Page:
Panel slams lack of science behind vitamin and mineral supplementation

August 1, 2006

A consensus panel convened by the National Institutes of Health (NIH) has cited a dearth of information about dietary supplements and their health effects in calling for study and regulation of these products by the Food and Drug Administration (FDA). The independent committee, which met for three days this Spring at the NIH campus outside Washington, DC, recommended that Congress expand FDA's authority to ensure quality in the production of supplements, require manufacturers to disclose reported adverse events, and require information on product labels that will help consumers report such events.

A consensus panel convened by the National Institutes of Health (NIH) has cited a dearth of information about dietary supplements and their health effects in calling for study and regulation of these products by the Food and Drug Administration (FDA). The independent committee, which met for three days this Spring at the NIH campus outside Washington, DC, recommended that Congress expand FDA's authority to ensure quality in the production of supplements, require manufacturers to disclose reported adverse events, and require information on product labels that will help consumers report such events.

The panel's charge was specific: Look at the evidence that multivitamins are efficacious in preventing chronic disease.

"Most of the public assumes that the components of multivitamin and mineral supplements are safe, because many of the ingredients are found in everyday foods and the products are available over the counter," according to the joint statement issued by the panel's 13 health experts. The group included two pediatricians.

The percentage of people in the US using multivitamin and mineral supplements has doubled in recent years, to 52%, according to data from the National Health and Nutrition Examination Survey from the National Center for Health Statistics. That percentage includes almost one half of preschoolers, who take a multivitamin with or without iron. Use of supplement products is higher, said the panel report, among women and the children of women who use supplements.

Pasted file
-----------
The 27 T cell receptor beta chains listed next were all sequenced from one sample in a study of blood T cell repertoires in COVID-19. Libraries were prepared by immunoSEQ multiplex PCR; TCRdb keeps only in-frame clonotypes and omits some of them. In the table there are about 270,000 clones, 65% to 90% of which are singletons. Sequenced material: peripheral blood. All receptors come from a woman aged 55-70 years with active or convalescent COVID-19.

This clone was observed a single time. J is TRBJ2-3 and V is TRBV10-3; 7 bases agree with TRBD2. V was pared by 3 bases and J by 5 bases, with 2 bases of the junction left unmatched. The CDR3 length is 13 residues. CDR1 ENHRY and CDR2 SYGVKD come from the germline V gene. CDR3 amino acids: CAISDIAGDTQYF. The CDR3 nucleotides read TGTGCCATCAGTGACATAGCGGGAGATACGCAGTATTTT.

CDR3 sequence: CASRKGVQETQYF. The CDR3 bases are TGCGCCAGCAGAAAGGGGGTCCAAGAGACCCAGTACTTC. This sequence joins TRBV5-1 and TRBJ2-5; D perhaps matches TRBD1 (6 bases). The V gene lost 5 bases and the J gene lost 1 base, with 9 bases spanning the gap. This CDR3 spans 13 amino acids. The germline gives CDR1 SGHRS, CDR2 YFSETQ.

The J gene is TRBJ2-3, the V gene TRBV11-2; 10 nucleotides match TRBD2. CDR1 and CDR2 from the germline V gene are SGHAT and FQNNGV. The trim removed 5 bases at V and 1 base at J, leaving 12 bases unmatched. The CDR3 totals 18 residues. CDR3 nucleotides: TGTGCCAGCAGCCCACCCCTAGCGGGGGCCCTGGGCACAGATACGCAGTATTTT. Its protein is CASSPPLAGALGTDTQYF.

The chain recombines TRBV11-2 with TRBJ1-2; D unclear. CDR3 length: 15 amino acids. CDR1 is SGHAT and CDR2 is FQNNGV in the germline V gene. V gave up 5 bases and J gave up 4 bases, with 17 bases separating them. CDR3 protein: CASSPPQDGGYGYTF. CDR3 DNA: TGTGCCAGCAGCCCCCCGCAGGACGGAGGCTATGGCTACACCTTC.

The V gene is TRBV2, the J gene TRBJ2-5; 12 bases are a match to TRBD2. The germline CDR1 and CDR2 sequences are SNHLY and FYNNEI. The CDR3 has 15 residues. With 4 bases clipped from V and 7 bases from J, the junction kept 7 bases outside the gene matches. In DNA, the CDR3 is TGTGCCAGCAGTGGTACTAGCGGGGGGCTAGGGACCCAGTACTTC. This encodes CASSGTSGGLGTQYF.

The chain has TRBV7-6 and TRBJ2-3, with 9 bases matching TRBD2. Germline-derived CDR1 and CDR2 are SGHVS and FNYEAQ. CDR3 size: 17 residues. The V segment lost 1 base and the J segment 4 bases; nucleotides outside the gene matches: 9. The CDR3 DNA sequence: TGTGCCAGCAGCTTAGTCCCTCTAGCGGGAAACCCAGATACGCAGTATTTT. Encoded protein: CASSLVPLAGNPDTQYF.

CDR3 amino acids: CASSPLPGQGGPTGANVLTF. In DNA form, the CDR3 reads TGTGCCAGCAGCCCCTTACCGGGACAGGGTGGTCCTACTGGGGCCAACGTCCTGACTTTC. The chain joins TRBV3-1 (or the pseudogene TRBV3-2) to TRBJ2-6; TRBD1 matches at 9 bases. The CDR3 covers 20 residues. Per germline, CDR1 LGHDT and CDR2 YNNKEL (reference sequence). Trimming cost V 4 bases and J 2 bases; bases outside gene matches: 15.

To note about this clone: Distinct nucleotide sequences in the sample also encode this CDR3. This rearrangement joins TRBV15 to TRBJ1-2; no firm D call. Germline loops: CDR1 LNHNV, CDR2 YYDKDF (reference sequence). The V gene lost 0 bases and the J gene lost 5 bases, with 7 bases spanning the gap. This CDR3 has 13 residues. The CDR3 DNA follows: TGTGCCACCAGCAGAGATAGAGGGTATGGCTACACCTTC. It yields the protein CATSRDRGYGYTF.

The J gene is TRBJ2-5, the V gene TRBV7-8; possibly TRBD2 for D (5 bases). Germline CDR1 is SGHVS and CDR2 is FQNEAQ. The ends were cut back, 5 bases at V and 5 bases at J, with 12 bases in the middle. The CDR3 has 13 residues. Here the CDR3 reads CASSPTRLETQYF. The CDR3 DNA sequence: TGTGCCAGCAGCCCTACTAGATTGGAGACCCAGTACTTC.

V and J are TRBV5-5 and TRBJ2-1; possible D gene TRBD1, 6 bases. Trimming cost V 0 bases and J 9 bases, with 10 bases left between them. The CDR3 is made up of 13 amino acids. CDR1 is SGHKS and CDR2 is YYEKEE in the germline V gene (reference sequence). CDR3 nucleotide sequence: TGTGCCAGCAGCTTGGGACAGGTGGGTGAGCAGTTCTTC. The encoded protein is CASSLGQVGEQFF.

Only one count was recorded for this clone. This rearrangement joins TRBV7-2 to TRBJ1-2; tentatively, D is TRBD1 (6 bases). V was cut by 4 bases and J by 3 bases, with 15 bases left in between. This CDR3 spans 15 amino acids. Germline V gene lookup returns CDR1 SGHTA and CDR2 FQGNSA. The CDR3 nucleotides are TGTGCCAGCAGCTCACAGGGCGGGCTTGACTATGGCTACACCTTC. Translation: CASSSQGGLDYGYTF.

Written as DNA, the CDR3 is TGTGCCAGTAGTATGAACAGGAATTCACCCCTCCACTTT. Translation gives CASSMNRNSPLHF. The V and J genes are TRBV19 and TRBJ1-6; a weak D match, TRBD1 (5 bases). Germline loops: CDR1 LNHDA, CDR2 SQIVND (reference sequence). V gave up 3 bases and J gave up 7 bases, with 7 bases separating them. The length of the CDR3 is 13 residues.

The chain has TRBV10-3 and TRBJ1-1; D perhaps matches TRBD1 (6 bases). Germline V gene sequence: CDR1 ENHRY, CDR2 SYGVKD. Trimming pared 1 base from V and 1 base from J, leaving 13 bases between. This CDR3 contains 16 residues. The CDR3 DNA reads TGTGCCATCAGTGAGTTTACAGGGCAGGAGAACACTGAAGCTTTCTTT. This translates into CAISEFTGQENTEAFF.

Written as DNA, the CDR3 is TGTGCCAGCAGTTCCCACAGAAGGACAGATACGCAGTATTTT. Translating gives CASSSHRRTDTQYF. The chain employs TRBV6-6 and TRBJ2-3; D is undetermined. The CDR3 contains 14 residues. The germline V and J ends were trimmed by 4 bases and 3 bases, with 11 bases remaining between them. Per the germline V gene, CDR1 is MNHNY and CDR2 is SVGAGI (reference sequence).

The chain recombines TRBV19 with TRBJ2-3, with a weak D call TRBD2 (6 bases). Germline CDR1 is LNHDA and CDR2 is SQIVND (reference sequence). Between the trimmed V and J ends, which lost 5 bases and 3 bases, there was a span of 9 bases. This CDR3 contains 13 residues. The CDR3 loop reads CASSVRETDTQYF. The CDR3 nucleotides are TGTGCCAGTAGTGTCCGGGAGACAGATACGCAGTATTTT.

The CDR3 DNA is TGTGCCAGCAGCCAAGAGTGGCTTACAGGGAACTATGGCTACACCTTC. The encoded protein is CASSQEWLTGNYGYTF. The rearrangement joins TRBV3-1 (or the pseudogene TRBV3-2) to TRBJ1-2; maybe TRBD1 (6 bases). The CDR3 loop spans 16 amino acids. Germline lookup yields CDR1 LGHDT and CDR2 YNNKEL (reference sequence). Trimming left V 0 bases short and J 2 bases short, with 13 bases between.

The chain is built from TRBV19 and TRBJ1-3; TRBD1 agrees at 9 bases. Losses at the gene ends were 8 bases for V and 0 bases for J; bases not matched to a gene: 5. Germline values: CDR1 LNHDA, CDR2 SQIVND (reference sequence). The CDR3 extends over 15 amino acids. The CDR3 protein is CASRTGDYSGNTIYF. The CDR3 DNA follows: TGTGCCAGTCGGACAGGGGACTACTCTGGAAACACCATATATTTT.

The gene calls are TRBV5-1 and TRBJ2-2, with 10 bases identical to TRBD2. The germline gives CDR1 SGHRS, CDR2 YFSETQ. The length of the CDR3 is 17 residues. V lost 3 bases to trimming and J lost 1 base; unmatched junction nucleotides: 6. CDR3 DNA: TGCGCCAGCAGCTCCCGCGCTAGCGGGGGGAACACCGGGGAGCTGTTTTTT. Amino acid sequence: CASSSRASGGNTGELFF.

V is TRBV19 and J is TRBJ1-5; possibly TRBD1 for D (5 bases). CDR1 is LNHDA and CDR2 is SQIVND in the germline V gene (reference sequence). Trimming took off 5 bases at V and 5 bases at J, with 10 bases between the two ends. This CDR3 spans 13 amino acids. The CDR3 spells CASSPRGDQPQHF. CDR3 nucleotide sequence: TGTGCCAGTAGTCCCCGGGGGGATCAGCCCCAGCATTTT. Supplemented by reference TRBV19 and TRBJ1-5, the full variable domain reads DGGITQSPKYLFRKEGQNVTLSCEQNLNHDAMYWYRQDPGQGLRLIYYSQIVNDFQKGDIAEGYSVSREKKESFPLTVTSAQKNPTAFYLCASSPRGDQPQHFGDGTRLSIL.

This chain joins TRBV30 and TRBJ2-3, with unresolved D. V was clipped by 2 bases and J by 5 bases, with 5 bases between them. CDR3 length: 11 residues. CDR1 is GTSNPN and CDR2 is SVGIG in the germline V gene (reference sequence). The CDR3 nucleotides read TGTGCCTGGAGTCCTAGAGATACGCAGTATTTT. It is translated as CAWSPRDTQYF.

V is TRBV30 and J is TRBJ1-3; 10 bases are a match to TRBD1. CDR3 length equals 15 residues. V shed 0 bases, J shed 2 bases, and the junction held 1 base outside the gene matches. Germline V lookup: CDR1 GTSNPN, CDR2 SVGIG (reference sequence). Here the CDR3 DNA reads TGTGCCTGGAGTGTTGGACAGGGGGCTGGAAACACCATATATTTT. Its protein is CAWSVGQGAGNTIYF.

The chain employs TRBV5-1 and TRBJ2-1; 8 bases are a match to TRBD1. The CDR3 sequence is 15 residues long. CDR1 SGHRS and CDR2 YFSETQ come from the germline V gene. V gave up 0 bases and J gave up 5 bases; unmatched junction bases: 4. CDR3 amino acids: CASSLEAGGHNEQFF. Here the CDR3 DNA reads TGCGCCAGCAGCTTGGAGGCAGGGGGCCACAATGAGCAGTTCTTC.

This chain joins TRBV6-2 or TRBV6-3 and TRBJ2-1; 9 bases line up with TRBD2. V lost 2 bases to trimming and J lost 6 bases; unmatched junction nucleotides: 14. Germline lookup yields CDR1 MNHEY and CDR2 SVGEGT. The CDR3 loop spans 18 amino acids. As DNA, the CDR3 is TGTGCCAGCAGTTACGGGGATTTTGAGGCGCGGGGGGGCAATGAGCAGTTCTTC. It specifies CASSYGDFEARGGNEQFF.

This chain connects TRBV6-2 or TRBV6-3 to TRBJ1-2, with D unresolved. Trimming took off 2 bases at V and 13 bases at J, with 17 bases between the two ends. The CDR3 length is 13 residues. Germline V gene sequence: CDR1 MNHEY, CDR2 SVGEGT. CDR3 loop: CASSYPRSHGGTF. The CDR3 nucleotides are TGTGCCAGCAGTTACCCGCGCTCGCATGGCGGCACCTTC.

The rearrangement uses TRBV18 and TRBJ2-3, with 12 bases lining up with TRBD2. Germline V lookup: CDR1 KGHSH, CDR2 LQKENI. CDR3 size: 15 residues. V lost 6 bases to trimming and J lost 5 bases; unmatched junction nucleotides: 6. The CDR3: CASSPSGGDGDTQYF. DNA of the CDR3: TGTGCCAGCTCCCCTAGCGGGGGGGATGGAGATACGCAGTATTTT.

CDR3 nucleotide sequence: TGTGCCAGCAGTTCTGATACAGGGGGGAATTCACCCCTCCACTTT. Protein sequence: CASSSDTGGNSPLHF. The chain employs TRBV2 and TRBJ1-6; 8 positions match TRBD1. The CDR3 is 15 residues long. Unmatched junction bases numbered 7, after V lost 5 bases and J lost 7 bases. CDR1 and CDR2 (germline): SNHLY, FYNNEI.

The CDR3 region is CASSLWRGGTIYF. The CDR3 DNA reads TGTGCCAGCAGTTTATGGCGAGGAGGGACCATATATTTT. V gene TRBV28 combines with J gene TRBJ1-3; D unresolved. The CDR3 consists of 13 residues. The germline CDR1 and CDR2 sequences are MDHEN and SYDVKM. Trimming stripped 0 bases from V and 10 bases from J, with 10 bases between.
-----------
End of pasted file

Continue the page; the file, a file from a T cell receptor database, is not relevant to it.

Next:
What about the children?

Panelist Nigel Paneth, MD, MPH, professor of epidemiology and pediatrics at Michigan State University, noted that supplementation in children is usually undertaken to prevent nutritional deficiencies and that the panel's investigation excluded most diseases of children. But many of the issues the report raises do apply to supplementation in children.

For example, said the panel in its statement, it's impossible to even know what is in many supplement products.

"There are thousands of product labels, vast differences in the amounts of vitamins and minerals delivered by various products, and major changes within the same product over time and across batches."

Furthermore, consumers often can't identify the products they use.

The experts called for establishing, and regularly updating, new databases that list the exact composition of supplement products.

Several studies also indicate that, ironically, people who take multivitamins and minerals are often health-conscious and therefore more likely eat the types of foods that give them higher levels of micronutrients. That situation also pertains to children whose health-conscious parents make menu decisions for them.

At the same time, the movement to fortify foods with micronutrients makes it even harder to know how much supplementation people receive.

Adverse events, safety addressed

The panel statement pointed out that reports of adverse events with multivitamins and minerals appear with "some frequency" in the records of the American Association of Poison Control Centers and in FDA Medwatch reports.

Patsy Brannon, PhD, RD, professor of nutrition at Cornell University, said that, among supplement uses that raise concern over exceeding upper limits of safety, iron in children is prominent.

The report calls for, among other research, randomized, controlled clinical trials on the impact of individual supplements to test their safety and their efficacy in preventing chronic disease. It also calls for research on possible harmful interactions among multivitamins, mineral supplements, nutrients in foods, prescription medications, and over-the-counter preparations.

The report noted, in particular, that some observational studies, such as ones suggesting that beta carotene might protect against cancer, were misleading.

The panel did carefully emphasize that it endorsed the current Centers for Disease Control and Prevention recommendation that folic acid be taken by women of childbearing age to prevent neural tube defects. Members called the research behind that initiative one of the great triumphs in the study of nutrients.

The panel's draft statement is at http://consensus.nih.gov/.